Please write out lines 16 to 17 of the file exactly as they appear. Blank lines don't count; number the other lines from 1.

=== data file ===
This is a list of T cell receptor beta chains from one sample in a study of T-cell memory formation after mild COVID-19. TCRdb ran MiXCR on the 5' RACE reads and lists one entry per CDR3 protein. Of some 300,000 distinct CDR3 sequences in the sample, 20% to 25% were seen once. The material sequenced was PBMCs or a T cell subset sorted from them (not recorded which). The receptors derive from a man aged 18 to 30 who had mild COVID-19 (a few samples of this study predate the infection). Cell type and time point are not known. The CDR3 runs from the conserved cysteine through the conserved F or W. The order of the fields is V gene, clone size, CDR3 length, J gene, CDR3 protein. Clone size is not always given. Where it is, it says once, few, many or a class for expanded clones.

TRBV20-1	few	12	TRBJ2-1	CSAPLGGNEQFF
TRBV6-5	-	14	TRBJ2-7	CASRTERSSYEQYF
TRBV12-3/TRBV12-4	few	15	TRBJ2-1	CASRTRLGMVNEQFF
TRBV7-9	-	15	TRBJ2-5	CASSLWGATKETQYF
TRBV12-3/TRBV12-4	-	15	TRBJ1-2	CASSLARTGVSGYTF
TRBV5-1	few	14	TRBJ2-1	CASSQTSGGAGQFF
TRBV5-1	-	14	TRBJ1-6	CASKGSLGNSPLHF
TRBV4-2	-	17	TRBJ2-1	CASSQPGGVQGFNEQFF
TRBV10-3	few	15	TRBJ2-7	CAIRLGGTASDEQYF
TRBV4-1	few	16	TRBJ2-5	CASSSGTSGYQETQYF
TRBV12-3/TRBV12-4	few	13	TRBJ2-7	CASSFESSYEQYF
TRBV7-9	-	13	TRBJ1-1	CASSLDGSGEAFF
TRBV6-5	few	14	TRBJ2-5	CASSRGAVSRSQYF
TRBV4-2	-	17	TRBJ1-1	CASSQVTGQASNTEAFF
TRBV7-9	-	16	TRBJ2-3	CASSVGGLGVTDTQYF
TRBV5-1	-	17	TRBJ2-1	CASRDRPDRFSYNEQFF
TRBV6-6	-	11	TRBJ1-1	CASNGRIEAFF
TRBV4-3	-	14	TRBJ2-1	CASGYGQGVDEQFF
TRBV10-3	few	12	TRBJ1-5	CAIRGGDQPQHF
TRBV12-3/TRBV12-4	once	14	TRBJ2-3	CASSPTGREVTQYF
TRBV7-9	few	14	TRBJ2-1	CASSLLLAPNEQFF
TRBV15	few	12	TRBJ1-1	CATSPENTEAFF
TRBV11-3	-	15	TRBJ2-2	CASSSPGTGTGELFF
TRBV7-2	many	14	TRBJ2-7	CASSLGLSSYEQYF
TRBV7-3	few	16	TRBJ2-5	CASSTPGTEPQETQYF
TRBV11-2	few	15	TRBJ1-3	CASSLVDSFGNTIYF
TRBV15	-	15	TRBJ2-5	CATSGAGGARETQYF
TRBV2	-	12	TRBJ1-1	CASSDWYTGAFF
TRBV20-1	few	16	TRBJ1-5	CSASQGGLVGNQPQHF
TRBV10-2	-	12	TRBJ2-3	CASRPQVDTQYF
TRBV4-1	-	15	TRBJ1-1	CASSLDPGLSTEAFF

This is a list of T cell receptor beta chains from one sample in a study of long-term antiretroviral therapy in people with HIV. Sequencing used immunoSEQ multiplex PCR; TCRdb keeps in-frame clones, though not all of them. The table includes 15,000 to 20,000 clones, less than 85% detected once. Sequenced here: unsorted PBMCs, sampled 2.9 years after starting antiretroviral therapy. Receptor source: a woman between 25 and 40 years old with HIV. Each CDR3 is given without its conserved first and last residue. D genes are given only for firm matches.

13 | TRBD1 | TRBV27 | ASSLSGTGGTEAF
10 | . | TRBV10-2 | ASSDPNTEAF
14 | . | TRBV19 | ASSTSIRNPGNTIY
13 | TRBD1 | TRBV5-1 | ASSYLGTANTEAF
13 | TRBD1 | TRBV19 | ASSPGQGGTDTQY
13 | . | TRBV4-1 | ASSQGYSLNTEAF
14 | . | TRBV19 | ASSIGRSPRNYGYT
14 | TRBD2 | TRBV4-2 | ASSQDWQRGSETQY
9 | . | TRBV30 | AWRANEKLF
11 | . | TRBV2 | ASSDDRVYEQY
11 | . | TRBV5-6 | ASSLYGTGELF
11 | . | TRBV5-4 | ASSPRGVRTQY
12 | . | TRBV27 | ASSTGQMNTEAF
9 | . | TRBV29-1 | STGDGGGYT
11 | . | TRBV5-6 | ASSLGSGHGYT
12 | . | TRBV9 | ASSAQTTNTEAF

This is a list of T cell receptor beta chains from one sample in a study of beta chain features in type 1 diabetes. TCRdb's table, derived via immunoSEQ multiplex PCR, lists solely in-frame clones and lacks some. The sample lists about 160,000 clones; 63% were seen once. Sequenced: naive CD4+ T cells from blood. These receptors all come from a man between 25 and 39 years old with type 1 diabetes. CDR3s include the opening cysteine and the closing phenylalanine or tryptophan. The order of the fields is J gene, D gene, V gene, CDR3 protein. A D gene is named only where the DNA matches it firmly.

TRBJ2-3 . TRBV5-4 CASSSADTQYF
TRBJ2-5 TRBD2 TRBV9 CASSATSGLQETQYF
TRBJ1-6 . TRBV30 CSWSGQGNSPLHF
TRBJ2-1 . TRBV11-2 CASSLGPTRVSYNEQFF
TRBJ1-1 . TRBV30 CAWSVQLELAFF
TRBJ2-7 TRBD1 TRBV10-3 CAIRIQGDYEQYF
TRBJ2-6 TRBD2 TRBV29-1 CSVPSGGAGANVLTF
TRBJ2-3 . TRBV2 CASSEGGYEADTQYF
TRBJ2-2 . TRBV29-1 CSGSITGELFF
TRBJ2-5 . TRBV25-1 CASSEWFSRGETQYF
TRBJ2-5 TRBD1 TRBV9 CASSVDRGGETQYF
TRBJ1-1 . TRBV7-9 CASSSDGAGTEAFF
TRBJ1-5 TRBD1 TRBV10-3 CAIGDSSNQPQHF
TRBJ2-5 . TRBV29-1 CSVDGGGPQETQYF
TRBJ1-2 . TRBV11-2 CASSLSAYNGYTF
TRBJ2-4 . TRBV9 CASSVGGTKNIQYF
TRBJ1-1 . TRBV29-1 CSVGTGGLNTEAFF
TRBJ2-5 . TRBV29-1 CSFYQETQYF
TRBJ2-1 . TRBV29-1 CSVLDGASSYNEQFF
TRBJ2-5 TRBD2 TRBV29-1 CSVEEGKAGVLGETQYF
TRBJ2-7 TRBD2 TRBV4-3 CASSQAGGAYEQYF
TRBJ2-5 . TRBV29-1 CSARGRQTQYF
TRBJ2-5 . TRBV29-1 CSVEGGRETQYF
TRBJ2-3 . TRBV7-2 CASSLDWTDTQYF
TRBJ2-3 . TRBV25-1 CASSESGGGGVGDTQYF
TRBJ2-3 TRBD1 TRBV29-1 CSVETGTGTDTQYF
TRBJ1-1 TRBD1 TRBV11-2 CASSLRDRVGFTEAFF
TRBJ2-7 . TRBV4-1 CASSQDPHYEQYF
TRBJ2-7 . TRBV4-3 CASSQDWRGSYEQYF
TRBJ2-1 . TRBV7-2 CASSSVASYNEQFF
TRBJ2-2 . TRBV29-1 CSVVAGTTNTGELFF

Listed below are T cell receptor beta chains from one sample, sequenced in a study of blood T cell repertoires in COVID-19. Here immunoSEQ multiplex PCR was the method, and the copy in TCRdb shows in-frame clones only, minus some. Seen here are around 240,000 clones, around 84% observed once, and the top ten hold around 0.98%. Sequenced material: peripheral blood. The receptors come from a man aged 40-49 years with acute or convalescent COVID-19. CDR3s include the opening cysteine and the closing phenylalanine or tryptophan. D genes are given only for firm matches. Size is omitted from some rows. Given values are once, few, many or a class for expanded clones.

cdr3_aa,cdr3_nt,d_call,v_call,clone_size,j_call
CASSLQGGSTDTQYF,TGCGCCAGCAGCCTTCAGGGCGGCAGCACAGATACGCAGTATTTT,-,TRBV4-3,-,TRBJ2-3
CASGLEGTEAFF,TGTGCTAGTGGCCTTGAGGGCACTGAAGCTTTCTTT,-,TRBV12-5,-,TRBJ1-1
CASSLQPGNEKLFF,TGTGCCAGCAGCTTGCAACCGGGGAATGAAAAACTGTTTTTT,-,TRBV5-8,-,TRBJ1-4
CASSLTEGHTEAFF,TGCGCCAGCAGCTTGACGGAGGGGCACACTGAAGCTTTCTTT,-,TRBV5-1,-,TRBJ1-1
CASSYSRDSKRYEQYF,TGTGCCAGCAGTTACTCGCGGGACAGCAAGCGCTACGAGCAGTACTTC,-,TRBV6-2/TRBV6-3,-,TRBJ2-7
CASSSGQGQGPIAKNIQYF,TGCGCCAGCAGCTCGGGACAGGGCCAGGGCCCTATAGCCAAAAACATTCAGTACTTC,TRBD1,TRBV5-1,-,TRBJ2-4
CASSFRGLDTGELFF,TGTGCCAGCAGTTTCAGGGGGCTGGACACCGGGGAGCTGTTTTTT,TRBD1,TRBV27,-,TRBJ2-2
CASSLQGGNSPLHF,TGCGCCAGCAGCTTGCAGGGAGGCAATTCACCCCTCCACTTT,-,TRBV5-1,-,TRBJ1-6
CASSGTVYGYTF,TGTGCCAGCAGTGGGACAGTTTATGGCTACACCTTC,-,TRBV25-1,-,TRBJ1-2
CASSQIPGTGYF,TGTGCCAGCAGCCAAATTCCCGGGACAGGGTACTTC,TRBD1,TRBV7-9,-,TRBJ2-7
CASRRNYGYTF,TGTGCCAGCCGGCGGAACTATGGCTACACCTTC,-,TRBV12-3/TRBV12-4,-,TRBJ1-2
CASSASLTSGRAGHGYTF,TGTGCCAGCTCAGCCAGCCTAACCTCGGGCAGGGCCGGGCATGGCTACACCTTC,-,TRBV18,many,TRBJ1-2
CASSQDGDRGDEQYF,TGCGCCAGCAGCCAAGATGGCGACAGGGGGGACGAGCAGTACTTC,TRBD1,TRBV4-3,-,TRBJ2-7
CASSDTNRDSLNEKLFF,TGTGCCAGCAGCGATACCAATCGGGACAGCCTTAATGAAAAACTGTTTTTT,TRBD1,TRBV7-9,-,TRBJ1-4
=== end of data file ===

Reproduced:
TRBV7-9	-	16	TRBJ2-3	CASSVGGLGVTDTQYF
TRBV5-1	-	17	TRBJ2-1	CASRDRPDRFSYNEQFF